I can’t really recall the bakes times either, but they are a lot longer than a NY style pizza.  I did not cook the cauliflower first, but think I would if the cauliflower was put on a shorter bake.

I would play around more with cauliflower on some my experimental pies at market, but Steve doesn’t like cauliflower on pizzas.

Norma
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Offline TXCraig1

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Re: Cauliflower on pizza
« Reply #8 on: July 17, 2012, 12:50:53 PM »
I think I'm going to try a variant of that that uses pancetta as Scott suggested for the saltiness instead of the olives.

I'm thinking:

Fresh mozz, blanched cauliflower florets, pancetta, red pepper, garlic, and parm.

Thanks all for the brainstorming.
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buceriasdon

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Re: Cauliflower on pizza
« Reply #9 on: July 17, 2012, 01:16:39 PM »
Craig, I use blanched and marinaded cauliflower as by itself I find it somewhat bland and it does take well to being marinaded.
Don


Offline TXCraig1

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Re: Cauliflower on pizza
« Reply #10 on: July 17, 2012, 01:25:51 PM »
Great idea, thanks.

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parallei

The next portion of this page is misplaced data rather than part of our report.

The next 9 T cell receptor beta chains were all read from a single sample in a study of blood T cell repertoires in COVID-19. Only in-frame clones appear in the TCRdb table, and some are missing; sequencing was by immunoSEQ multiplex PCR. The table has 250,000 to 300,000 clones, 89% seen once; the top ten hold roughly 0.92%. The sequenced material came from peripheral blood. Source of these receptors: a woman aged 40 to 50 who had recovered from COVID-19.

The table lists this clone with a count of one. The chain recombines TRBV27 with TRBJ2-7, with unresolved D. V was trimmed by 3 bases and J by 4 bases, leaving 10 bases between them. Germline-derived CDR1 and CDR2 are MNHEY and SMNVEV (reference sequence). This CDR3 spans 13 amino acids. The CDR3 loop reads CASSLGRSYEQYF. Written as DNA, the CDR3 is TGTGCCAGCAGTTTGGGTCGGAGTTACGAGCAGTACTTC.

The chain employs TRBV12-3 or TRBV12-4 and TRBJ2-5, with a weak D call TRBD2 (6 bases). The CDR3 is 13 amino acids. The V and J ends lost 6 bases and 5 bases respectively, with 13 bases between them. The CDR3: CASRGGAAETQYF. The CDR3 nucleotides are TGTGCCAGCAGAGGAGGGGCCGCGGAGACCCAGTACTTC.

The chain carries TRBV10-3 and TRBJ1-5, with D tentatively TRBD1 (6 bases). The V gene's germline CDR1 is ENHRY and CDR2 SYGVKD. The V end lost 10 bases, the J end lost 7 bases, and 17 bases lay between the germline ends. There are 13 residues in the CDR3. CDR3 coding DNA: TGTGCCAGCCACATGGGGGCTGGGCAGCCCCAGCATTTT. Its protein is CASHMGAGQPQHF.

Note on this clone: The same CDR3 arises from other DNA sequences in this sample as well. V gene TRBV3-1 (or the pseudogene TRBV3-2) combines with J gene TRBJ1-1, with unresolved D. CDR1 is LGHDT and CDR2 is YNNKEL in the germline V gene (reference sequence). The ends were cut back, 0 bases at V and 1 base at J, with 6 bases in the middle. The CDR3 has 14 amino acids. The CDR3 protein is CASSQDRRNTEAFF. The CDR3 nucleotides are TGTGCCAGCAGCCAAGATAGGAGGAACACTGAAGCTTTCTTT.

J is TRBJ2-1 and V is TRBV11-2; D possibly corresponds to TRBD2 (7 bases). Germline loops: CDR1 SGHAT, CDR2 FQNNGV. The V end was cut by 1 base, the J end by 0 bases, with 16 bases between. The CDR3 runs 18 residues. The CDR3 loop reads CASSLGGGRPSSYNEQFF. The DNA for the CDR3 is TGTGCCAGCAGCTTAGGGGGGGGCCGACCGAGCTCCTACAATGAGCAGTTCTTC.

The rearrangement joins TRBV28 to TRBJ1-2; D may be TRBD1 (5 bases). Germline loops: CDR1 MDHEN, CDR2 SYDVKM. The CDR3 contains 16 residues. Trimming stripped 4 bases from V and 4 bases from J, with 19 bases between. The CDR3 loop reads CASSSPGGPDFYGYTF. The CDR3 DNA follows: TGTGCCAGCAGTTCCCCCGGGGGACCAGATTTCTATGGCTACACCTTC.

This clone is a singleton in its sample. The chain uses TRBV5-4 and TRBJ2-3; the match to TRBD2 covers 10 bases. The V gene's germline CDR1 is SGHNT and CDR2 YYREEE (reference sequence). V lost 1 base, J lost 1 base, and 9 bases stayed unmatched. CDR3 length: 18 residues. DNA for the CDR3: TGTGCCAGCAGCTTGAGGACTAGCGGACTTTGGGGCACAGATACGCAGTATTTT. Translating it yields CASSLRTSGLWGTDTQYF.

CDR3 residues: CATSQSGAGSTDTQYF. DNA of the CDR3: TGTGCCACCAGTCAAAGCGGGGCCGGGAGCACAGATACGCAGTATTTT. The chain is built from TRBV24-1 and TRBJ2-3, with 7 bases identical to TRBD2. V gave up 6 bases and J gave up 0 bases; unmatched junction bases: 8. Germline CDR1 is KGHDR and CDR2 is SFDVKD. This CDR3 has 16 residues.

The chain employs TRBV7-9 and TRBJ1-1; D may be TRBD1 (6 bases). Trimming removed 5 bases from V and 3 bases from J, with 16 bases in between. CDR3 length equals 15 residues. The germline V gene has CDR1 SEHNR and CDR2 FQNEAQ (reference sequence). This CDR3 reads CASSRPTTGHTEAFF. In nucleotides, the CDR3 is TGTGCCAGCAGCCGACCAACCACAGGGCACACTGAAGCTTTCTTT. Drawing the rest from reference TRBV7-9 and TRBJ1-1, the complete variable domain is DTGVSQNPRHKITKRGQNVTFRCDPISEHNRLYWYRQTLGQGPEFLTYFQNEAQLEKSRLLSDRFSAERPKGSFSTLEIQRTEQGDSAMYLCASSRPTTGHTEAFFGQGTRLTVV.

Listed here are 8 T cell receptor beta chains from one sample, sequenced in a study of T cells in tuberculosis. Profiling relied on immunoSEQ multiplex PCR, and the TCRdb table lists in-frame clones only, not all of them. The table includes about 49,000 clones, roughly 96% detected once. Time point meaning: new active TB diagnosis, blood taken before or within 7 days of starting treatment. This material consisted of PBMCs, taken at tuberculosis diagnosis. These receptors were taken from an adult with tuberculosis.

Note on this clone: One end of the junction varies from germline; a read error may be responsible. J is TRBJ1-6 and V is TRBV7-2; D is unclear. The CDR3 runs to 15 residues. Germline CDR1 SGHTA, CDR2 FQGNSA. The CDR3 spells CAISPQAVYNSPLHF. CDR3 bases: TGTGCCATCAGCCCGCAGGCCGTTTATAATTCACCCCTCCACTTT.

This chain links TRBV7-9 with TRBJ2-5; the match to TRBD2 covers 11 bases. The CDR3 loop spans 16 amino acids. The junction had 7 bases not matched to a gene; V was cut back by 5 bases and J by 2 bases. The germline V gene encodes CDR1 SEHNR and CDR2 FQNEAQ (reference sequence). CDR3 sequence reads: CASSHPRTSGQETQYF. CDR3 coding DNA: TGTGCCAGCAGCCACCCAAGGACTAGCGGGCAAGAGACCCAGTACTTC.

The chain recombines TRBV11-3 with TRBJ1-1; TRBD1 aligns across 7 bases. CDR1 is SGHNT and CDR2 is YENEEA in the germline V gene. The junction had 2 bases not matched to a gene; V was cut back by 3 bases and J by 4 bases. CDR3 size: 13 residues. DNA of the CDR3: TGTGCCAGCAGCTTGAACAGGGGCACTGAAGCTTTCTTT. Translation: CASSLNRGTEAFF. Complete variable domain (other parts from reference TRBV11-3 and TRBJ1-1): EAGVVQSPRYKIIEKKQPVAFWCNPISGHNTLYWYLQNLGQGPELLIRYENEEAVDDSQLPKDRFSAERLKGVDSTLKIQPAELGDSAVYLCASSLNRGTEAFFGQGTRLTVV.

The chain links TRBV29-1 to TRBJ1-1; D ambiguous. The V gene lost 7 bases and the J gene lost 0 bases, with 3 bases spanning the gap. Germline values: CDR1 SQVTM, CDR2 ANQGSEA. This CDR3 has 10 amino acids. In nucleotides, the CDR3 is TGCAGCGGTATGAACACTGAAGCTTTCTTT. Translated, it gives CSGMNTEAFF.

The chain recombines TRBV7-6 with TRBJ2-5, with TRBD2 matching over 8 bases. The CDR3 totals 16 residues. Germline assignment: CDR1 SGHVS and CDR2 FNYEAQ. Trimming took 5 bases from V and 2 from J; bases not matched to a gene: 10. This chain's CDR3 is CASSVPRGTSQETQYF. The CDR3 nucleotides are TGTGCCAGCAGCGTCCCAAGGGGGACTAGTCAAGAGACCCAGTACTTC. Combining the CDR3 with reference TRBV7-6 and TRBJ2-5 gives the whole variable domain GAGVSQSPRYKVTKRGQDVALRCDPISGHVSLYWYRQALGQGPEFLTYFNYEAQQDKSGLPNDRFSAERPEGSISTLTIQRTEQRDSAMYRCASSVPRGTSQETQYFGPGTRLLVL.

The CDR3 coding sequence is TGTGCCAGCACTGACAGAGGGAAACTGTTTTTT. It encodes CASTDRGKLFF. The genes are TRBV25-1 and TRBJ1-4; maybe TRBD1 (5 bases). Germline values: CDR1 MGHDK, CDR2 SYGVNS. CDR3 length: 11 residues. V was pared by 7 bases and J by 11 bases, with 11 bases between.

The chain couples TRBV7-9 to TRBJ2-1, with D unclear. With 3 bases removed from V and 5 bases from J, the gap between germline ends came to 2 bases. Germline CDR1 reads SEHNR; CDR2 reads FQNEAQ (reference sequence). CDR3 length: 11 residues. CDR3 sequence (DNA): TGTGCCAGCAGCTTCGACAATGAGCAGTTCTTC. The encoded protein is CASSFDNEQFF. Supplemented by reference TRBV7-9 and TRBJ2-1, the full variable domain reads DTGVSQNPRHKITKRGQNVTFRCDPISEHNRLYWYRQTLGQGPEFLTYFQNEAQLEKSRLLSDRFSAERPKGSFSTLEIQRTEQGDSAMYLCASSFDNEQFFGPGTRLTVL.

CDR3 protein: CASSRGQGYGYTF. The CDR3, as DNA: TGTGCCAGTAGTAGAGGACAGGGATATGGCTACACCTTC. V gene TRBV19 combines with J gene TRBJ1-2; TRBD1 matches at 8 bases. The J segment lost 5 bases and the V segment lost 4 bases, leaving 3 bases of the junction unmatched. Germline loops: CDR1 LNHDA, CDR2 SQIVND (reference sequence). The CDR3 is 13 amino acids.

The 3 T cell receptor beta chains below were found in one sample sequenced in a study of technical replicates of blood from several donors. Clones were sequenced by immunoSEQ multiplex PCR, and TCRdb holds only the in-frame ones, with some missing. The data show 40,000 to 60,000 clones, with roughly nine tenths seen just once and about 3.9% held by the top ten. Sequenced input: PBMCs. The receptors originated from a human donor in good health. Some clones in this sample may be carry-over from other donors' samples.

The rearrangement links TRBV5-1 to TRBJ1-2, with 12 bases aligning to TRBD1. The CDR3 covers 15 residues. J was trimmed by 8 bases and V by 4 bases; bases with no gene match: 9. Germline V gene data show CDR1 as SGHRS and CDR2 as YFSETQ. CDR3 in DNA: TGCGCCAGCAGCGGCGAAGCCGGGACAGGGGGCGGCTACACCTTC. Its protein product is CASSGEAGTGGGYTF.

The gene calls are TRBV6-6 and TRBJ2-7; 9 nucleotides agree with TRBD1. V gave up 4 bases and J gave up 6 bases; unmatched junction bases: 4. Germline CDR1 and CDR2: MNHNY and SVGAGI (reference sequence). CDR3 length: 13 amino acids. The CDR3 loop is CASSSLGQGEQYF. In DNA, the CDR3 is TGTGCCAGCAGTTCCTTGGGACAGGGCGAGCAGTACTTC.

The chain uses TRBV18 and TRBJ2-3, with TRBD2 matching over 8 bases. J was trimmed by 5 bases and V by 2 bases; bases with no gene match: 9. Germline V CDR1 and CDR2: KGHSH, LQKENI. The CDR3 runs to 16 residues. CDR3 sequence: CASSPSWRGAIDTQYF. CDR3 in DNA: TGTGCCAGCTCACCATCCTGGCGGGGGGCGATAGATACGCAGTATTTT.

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Re: Cauliflower on pizza
« Reply #11 on: July 17, 2012, 02:17:49 PM »
I did an "al teglio" once with potato, cauliflower, pancetta and pecorino and EVOO.  I roasted the cauliflower (just a bit of EVOO) to get some caramelization and then chopped it.  The potatoes (Yukon Golds) where boiled and finely crumbled and mixed w/EVOO, S&P and thyme.  Cauliflower applied lightly (strong flavor). The crunch of the cauliflower contrasted well with the softer potatoes.  Your idea of some heat would have worked well.....

scott123

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Re: Cauliflower on pizza
« Reply #12 on: July 17, 2012, 02:26:37 PM »
Craig, there's nothing wrong with marinaded cauliflower, but, if you're looking for the golden brown cauliflower from Sullivan Street Bakery

http://slice.seriouseats.com/archives/2012/07/daily-slice-sullivan-street-bakery-nyc.html?ref=title

I would not only skip the marinade, but I'd blanch AND either roast or saute the cauliflower. I can't tell if Jim Lahey gets his golden brown deliciousness from a blanch + longer bake or if it's a blanch + roast + longer bake. Norma are you certain about the separate roasting for the cauliflower?